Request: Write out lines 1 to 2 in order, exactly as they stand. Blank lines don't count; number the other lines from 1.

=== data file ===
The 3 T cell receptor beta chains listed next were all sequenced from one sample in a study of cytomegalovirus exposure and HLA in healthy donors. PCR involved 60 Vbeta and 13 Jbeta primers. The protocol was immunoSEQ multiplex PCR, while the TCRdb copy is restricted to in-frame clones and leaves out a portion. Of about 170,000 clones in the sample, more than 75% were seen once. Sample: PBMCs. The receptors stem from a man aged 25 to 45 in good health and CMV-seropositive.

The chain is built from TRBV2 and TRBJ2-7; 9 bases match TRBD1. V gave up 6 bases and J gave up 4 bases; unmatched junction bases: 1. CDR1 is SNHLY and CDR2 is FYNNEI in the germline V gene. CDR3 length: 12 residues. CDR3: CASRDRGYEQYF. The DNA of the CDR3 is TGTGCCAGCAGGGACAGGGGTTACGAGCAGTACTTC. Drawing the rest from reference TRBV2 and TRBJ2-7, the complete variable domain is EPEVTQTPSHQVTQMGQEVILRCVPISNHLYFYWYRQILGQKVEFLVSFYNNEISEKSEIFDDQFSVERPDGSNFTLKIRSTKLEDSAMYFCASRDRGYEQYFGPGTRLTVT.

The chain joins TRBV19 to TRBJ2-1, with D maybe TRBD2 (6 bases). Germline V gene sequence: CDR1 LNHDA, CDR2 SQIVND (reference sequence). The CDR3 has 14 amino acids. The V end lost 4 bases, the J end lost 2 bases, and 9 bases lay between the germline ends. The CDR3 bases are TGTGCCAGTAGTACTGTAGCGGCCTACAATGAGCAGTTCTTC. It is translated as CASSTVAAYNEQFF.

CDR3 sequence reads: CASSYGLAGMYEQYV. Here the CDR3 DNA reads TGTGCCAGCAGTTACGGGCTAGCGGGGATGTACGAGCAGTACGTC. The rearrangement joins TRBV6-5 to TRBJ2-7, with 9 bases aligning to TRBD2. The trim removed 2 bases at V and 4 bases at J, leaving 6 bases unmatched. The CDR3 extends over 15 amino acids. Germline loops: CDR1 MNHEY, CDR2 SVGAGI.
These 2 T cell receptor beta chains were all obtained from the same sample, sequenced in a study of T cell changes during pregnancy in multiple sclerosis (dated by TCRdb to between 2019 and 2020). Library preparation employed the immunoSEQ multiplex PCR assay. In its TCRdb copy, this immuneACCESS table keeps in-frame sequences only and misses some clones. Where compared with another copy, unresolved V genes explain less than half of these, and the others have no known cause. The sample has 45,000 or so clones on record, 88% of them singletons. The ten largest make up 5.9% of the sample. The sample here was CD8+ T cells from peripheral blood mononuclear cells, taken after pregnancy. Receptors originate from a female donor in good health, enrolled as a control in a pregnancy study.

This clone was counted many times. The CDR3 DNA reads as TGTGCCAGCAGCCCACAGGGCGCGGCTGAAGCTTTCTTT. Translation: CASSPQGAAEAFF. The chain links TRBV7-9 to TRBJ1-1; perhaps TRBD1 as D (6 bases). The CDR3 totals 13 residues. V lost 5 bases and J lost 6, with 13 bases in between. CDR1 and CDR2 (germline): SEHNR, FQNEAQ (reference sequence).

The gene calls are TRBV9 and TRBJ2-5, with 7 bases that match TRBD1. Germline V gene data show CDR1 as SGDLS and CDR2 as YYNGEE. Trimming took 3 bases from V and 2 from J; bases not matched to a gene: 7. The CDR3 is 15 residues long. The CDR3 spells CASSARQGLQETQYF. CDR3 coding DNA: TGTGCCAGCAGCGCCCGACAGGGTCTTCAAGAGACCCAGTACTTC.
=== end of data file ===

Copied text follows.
The 3 T cell receptor beta chains listed next were all sequenced from one sample in a study of cytomegalovirus exposure and HLA in healthy donors. PCR involved 60 Vbeta and 13 Jbeta primers. The protocol was immunoSEQ multiplex PCR, while the TCRdb copy is restricted to in-frame clones and leaves out a portion. Of about 170,000 clones in the sample, more than 75% were seen once. Sample: PBMCs. The receptors stem from a man aged 25 to 45 in good health and CMV-seropositive.

The chain is built from TRBV2 and TRBJ2-7; 9 bases match TRBD1. V gave up 6 bases and J gave up 4 bases; unmatched junction bases: 1. CDR1 is SNHLY and CDR2 is FYNNEI in the germline V gene. CDR3 length: 12 residues. CDR3: CASRDRGYEQYF. The DNA of the CDR3 is TGTGCCAGCAGGGACAGGGGTTACGAGCAGTACTTC. Drawing the rest from reference TRBV2 and TRBJ2-7, the complete variable domain is EPEVTQTPSHQVTQMGQEVILRCVPISNHLYFYWYRQILGQKVEFLVSFYNNEISEKSEIFDDQFSVERPDGSNFTLKIRSTKLEDSAMYFCASRDRGYEQYFGPGTRLTVT.